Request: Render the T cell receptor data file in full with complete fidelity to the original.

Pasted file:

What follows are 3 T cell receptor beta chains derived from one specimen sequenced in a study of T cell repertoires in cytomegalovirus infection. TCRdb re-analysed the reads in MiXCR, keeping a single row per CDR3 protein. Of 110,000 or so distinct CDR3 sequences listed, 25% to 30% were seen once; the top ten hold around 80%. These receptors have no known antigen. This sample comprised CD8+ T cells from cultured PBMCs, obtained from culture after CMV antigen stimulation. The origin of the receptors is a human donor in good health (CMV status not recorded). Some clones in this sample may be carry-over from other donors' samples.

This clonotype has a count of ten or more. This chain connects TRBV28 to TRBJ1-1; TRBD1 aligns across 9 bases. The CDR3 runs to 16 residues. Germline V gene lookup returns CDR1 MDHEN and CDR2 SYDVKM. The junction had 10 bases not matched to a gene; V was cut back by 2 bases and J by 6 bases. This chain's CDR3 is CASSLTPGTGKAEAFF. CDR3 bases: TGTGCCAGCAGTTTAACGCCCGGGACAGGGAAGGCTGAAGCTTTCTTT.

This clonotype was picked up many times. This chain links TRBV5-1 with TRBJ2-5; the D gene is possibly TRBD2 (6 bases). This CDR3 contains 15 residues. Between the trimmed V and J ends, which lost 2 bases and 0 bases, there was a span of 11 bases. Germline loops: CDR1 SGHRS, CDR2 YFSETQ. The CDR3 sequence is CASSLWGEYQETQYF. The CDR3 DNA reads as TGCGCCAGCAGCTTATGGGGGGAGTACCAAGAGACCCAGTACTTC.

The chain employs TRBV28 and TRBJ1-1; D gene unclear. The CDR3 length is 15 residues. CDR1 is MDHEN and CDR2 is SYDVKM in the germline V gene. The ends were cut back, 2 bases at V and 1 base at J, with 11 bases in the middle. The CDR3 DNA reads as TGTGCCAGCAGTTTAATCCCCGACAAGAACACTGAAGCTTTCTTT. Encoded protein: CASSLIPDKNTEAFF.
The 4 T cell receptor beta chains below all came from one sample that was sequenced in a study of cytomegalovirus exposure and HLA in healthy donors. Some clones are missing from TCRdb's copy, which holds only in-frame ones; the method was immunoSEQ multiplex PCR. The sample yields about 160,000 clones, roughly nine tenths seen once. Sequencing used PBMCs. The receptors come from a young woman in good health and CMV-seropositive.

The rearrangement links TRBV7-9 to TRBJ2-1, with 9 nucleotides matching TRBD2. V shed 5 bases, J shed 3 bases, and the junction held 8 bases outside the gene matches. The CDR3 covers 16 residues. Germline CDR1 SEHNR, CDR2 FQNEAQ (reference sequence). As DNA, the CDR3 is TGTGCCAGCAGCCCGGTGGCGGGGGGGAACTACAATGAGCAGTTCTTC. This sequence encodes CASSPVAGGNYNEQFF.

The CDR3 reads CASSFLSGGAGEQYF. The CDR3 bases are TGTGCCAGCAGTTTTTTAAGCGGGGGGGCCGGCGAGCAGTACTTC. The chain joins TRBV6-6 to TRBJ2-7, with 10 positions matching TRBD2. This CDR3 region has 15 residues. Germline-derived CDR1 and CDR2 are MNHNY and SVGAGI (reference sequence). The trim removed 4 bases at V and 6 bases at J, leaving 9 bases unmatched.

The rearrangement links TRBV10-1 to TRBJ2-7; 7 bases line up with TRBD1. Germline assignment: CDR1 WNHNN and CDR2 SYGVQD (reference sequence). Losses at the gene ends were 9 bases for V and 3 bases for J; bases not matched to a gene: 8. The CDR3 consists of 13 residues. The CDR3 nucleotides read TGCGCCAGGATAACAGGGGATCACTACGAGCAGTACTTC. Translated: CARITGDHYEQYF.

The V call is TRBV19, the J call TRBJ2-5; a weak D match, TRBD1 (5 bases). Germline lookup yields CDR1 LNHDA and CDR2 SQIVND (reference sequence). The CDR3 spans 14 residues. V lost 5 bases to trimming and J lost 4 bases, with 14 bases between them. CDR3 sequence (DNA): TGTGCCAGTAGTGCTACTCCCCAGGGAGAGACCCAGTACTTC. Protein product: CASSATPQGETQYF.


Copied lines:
What follows are 3 T cell receptor beta chains derived from one specimen sequenced in a study of T cell repertoires in cytomegalovirus infection. TCRdb re-analysed the reads in MiXCR, keeping a single row per CDR3 protein. Of 110,000 or so distinct CDR3 sequences listed, 25% to 30% were seen once; the top ten hold around 80%. These receptors have no known antigen. This sample comprised CD8+ T cells from cultured PBMCs, obtained from culture after CMV antigen stimulation. The origin of the receptors is a human donor in good health (CMV status not recorded). Some clones in this sample may be carry-over from other donors' samples.

This clonotype has a count of ten or more. This chain connects TRBV28 to TRBJ1-1; TRBD1 aligns across 9 bases. The CDR3 runs to 16 residues. Germline V gene lookup returns CDR1 MDHEN and CDR2 SYDVKM. The junction had 10 bases not matched to a gene; V was cut back by 2 bases and J by 6 bases. This chain's CDR3 is CASSLTPGTGKAEAFF. CDR3 bases: TGTGCCAGCAGTTTAACGCCCGGGACAGGGAAGGCTGAAGCTTTCTTT.

This clonotype was picked up many times. This chain links TRBV5-1 with TRBJ2-5; the D gene is possibly TRBD2 (6 bases). This CDR3 contains 15 residues. Between the trimmed V and J ends, which lost 2 bases and 0 bases, there was a span of 11 bases. Germline loops: CDR1 SGHRS, CDR2 YFSETQ. The CDR3 sequence is CASSLWGEYQETQYF. The CDR3 DNA reads as TGCGCCAGCAGCTTATGGGGGGAGTACCAAGAGACCCAGTACTTC.

The chain employs TRBV28 and TRBJ1-1; D gene unclear. The CDR3 length is 15 residues. CDR1 is MDHEN and CDR2 is SYDVKM in the germline V gene. The ends were cut back, 2 bases at V and 1 base at J, with 11 bases in the middle. The CDR3 DNA reads as TGTGCCAGCAGTTTAATCCCCGACAAGAACACTGAAGCTTTCTTT. Encoded protein: CASSLIPDKNTEAFF.
The 4 T cell receptor beta chains below all came from one sample that was sequenced in a study of cytomegalovirus exposure and HLA in healthy donors. Some clones are missing from TCRdb's copy, which holds only in-frame ones; the method was immunoSEQ multiplex PCR. The sample yields about 160,000 clones, roughly nine tenths seen once. Sequencing used PBMCs. The receptors come from a young woman in good health and CMV-seropositive.

The rearrangement links TRBV7-9 to TRBJ2-1, with 9 nucleotides matching TRBD2. V shed 5 bases, J shed 3 bases, and the junction held 8 bases outside the gene matches. The CDR3 covers 16 residues. Germline CDR1 SEHNR, CDR2 FQNEAQ (reference sequence). As DNA, the CDR3 is TGTGCCAGCAGCCCGGTGGCGGGGGGGAACTACAATGAGCAGTTCTTC. This sequence encodes CASSPVAGGNYNEQFF.

The CDR3 reads CASSFLSGGAGEQYF. The CDR3 bases are TGTGCCAGCAGTTTTTTAAGCGGGGGGGCCGGCGAGCAGTACTTC. The chain joins TRBV6-6 to TRBJ2-7, with 10 positions matching TRBD2. This CDR3 region has 15 residues. Germline-derived CDR1 and CDR2 are MNHNY and SVGAGI (reference sequence). The trim removed 4 bases at V and 6 bases at J, leaving 9 bases unmatched.

The rearrangement links TRBV10-1 to TRBJ2-7; 7 bases line up with TRBD1. Germline assignment: CDR1 WNHNN and CDR2 SYGVQD (reference sequence). Losses at the gene ends were 9 bases for V and 3 bases for J; bases not matched to a gene: 8. The CDR3 consists of 13 residues. The CDR3 nucleotides read TGCGCCAGGATAACAGGGGATCACTACGAGCAGTACTTC. Translated: CARITGDHYEQYF.

The V call is TRBV19, the J call TRBJ2-5; a weak D match, TRBD1 (5 bases). Germline lookup yields CDR1 LNHDA and CDR2 SQIVND (reference sequence). The CDR3 spans 14 residues. V lost 5 bases to trimming and J lost 4 bases, with 14 bases between them. CDR3 sequence (DNA): TGTGCCAGTAGTGCTACTCCCCAGGGAGAGACCCAGTACTTC. Protein product: CASSATPQGETQYF.